#31 Zero Knowledge
Do you have zero knowledge about zero knowledge proofs? Let's fix that..
1 Take 🌶️
Five years from now, zero knowledge technology will be utilized by a majority of people in the world via the applications they use on a regular basis.
In crypto world, it’s officially zero knowledge (or ZK) summer! Every VC is tweeting about it, every founder references it in their product vision, and every ZK cryptographer has been invited to the Met Gala. Ok, I’m kidding about one of these. But if you’re anything like me, the term “zero knowledge” made it feel that you need a PhD to understand it. Well good news: you don’t. Better news: I deep dove into it so you don’t have to. Today, we’ll cover:
How zero-knowledge proofs (ZKPs) work
What do ZKPs power today
What might ZKPs enable in the future
What are ZKPs and how do they work?
In a sentence, zero knowledge proofs allow you to prove something is true without actually knowing its true. If that sounds too sci-fi for you — don’t worry, we’ll break it down with a simple example.
Ok, imagine there’s an underground tunnel with two ways to get in or out (A & B). Inside the tunnel, there’s a door that requires a key to open — if you enter in entrance B, you need the key to come out of entrance A, and vice versa. If you wanted to prove a person (let’s call him Xavier) has the key, normally you’d ask Xavier to show you the key, or have him go in one of the entrances and walk out the other. But if you think about it, it’s actually kinda inefficient:
Xavier likely has to reveal more about himself than whether or not he has the key, whether it’s the physical appearance of the key or revealing who he is by showing up to demonstrate he can go in one entrance and out the other.
Xavier has to repeat this with every single person who wanted to verify the same thing, or we’d have to invent a 3rd party who verifies this that everyone would have to trust
ZKPs eliminate all that by making it mathematically verifiable if Xavier has the key. How? After Xavier goes into the tunnel, a software program randomly selects whether he should come out of Entrance A or B (without knowing or caring which entrance he went in), and logs it. Now if the program only does this one time, there’s a 50% chance Xavier doesn’t have the key but got lucky that the program picked the same entrance he went in. However, if we run this simulation hundreds (or thousands) of times, it becomes mathematically certain if Xavier has the key or not based on if he’s able to come out of the entrance the program selects. The best part? Anyone can access the results of this simulation in a “trustless” way while maximizing Xavier’s privacy.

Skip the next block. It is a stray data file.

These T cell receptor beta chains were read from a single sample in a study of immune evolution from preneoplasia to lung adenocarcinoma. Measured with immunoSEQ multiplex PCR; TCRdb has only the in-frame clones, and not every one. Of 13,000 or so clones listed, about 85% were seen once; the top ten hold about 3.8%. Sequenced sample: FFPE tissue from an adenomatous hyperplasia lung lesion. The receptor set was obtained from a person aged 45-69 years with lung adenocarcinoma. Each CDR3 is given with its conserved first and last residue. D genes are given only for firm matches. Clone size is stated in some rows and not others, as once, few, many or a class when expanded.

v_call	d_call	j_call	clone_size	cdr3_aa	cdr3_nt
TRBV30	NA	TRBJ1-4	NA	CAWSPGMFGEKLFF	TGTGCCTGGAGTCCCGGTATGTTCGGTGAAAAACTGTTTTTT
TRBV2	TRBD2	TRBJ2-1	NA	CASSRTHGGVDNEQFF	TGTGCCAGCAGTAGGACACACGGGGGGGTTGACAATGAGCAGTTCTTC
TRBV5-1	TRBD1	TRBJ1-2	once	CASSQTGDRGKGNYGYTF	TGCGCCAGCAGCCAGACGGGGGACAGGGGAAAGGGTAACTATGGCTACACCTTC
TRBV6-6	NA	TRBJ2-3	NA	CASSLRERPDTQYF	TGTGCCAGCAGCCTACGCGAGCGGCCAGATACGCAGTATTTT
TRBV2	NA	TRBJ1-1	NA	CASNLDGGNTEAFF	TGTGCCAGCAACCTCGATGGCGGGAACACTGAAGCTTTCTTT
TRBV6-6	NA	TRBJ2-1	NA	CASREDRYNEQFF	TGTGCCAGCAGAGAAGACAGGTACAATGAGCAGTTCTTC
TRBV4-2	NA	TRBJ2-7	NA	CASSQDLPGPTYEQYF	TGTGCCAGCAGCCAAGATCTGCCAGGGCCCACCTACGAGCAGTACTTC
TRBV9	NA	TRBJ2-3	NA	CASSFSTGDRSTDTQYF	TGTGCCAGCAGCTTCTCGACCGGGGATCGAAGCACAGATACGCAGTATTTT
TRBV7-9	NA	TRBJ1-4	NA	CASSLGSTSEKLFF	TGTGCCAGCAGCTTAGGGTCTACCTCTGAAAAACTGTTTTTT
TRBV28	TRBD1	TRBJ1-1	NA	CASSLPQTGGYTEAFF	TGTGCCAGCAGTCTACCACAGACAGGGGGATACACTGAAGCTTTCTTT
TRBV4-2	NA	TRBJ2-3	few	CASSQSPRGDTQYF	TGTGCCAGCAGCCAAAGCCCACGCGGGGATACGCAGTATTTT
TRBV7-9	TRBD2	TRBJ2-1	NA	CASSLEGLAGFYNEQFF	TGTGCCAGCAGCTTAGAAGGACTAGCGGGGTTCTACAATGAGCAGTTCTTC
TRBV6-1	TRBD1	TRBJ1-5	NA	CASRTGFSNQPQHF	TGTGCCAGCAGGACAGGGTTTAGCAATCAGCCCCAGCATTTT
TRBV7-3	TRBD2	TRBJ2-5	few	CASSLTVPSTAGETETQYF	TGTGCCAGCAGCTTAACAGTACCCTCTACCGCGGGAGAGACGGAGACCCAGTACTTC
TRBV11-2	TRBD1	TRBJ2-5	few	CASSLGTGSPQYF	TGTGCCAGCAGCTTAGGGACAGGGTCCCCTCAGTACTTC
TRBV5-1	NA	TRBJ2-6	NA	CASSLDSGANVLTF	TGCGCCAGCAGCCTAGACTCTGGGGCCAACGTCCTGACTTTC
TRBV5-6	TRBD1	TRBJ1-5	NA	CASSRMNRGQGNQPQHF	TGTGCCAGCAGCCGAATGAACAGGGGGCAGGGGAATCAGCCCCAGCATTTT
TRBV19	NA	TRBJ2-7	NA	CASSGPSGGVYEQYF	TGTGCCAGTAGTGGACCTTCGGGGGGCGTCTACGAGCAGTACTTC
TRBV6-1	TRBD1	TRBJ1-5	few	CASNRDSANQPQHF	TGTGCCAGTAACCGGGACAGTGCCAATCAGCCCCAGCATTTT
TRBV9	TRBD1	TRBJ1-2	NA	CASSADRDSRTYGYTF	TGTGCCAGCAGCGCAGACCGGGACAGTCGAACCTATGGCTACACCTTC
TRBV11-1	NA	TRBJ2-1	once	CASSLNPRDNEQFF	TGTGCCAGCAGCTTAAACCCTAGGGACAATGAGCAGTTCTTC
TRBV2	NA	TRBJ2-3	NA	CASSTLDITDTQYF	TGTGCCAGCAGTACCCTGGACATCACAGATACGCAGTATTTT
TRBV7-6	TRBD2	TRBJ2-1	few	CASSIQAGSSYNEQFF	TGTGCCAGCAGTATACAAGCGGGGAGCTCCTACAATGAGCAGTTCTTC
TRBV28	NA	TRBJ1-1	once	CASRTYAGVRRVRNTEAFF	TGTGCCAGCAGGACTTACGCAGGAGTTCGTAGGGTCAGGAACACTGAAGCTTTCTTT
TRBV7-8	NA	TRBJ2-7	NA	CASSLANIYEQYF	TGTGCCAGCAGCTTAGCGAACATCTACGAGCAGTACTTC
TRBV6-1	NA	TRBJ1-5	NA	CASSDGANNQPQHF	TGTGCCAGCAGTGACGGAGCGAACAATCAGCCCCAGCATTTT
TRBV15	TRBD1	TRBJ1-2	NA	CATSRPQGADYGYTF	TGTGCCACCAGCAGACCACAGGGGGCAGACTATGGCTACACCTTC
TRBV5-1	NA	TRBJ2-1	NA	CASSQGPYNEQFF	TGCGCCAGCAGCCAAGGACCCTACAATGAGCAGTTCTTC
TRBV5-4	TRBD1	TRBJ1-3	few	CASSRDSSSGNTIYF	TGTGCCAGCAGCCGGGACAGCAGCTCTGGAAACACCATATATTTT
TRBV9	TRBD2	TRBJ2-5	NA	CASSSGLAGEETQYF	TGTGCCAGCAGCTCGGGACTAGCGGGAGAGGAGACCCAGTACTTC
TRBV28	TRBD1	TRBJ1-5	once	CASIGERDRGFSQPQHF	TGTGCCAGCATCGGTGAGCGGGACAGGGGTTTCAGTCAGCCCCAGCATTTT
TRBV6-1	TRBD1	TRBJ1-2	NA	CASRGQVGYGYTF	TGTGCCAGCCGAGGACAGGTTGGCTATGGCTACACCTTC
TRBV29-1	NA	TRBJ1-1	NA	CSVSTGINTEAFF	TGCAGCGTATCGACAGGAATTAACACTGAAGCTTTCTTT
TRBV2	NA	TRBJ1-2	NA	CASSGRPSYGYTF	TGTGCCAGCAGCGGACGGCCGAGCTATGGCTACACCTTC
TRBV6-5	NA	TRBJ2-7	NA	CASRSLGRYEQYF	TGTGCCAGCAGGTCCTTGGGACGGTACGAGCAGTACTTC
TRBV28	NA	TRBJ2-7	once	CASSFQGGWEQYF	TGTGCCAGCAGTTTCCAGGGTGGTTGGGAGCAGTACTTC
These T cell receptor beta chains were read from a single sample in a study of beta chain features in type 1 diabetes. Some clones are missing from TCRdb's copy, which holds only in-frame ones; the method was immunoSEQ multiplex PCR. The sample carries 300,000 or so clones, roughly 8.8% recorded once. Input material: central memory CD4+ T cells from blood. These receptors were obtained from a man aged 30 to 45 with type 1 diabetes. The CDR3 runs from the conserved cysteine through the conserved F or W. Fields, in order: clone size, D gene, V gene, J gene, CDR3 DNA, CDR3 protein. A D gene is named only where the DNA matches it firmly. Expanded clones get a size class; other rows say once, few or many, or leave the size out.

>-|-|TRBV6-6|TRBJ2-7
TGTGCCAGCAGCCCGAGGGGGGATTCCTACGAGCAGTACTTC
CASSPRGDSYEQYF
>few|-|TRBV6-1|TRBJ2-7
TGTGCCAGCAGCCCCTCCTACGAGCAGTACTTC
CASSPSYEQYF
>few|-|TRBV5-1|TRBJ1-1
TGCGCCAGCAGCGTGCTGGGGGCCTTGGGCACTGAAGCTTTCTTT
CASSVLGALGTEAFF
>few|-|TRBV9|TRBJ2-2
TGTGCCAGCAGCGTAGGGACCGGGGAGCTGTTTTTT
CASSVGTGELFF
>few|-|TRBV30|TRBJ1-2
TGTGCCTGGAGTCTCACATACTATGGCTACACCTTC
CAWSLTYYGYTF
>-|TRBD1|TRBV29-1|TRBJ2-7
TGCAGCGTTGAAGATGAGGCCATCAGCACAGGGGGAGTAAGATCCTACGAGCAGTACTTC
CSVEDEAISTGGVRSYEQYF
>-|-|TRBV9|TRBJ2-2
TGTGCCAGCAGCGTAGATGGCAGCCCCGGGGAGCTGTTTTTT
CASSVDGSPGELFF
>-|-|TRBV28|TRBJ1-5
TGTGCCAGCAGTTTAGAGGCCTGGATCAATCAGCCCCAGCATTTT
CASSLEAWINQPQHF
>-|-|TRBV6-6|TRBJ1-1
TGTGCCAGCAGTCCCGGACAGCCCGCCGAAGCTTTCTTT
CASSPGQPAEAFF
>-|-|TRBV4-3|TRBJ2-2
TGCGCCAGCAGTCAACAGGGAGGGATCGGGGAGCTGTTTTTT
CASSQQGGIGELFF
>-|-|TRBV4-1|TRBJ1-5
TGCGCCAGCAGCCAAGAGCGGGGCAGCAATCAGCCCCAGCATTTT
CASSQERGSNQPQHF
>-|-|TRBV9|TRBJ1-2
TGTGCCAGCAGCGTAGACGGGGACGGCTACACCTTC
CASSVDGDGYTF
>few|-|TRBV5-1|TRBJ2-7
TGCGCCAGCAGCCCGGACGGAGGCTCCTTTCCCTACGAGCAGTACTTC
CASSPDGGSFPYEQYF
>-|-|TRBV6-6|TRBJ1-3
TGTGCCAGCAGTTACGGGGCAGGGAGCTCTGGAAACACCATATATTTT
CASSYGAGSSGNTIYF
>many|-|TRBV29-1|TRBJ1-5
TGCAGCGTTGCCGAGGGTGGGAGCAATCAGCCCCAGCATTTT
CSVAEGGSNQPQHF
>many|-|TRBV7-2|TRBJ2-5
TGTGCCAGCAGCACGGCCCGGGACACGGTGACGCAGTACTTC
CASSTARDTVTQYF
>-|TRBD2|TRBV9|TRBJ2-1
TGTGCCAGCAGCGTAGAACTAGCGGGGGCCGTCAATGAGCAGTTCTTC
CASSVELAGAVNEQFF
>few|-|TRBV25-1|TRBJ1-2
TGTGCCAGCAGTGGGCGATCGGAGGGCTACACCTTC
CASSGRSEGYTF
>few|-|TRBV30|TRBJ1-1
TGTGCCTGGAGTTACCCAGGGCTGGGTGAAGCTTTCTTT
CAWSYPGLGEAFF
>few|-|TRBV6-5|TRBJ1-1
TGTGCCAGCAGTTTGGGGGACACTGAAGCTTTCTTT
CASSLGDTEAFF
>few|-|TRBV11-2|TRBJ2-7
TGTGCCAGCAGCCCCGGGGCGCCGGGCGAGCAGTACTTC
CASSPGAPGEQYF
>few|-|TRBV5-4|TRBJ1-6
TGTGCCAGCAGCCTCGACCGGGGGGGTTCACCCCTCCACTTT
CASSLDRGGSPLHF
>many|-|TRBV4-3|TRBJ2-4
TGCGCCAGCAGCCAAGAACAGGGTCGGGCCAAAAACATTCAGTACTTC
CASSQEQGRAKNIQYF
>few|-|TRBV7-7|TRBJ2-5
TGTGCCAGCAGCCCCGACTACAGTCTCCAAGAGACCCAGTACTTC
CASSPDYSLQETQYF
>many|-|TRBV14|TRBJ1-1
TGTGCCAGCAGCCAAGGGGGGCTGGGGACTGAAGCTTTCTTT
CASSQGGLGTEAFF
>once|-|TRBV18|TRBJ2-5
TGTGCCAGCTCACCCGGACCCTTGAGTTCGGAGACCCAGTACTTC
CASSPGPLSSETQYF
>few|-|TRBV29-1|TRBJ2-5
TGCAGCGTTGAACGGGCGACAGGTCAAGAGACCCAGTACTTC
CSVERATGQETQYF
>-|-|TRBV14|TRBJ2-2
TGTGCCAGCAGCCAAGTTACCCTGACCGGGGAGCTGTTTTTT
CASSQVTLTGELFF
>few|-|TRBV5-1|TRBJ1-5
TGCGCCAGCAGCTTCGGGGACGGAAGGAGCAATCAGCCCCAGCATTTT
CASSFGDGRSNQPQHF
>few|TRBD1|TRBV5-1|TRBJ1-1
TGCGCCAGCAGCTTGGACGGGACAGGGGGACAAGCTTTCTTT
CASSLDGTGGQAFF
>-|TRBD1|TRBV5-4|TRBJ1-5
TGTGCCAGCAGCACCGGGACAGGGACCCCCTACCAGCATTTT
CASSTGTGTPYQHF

What do ZKPs power today?
ZKPs primarily power two things within crypto:
Privacy - As cool as they are, blockchains make all transaction data publicly available. As a user, you may not want everyone to see what you’ve been spending your $$ on. As referenced in our example above, ZKPs preserve privacy in a really unique way. Tools like Aztec allow users to “shield” their transactions via ZKPs so that no one can tell what they are doing while maintaining that they aren’t doing anything sneaky like double-spending $$ (to learn more, highly recommend reading this piece from friend of the newsletter, Jon Wu, who works on the growth team at Aztec).
Rollups - As you may have experienced, gas fees (cost to make a transaction) on ETH are expensive! Rollups are a performance enhancement that enable users to submit their transaction to an offline Layer 2 (L2) chain, which then aggregates (or “rolls up”) a bunch of transactions and submits them as a single transaction on ETH. While this saves gas fees, the main ETH chain still has to validate each individual transaction to validate everything is kosher. However, using ZKPs for rollups means that ETH can quickly verify the proof without having to manually validate each transaction, which improves performance + cost by an order of a magnitude.
What might ZKPs enable in the future?
We’re just scratching the surface with what ZKPs can enable, but here are a few areas to keep your eye on:
Identity Management - If you think about anything that requires identification, whether it’s getting into a bar or logging into a website, you’re often showing a lot more information that you need to (e.g. physical or email address, name, etc). What if there was a way to securely identify you in a better way that doesn’t require trust of a institution or 3rd party? (Polygon ID is building something interesting here)
Financial Asset Checks - If you’ve ever tried to rent or buy a house, the amount of financial data you need to share is insane (you literally have to send in the last 3-4 months of your bank account statements). All this unneeded data is why data leaks or hacks can be so worrisome. ZKPs can enable tools to reliably prove that you have a certain amount of $$ in your bank account.
Regulatory/Privacy Implementations - To better satisfy regulatory/privacy requirements like GPDR, companies could use ZK technology in their products to minimize the amount of data they need to collect/persist on their users.
Recent hardware, software, and blockchain advancements have fortuitously converged to transform ZK technology from a theoretical topic to actually be used in real-life applications. Who knows what the future holds, but technologies like ZK make me optimistic it’ll be a better one!
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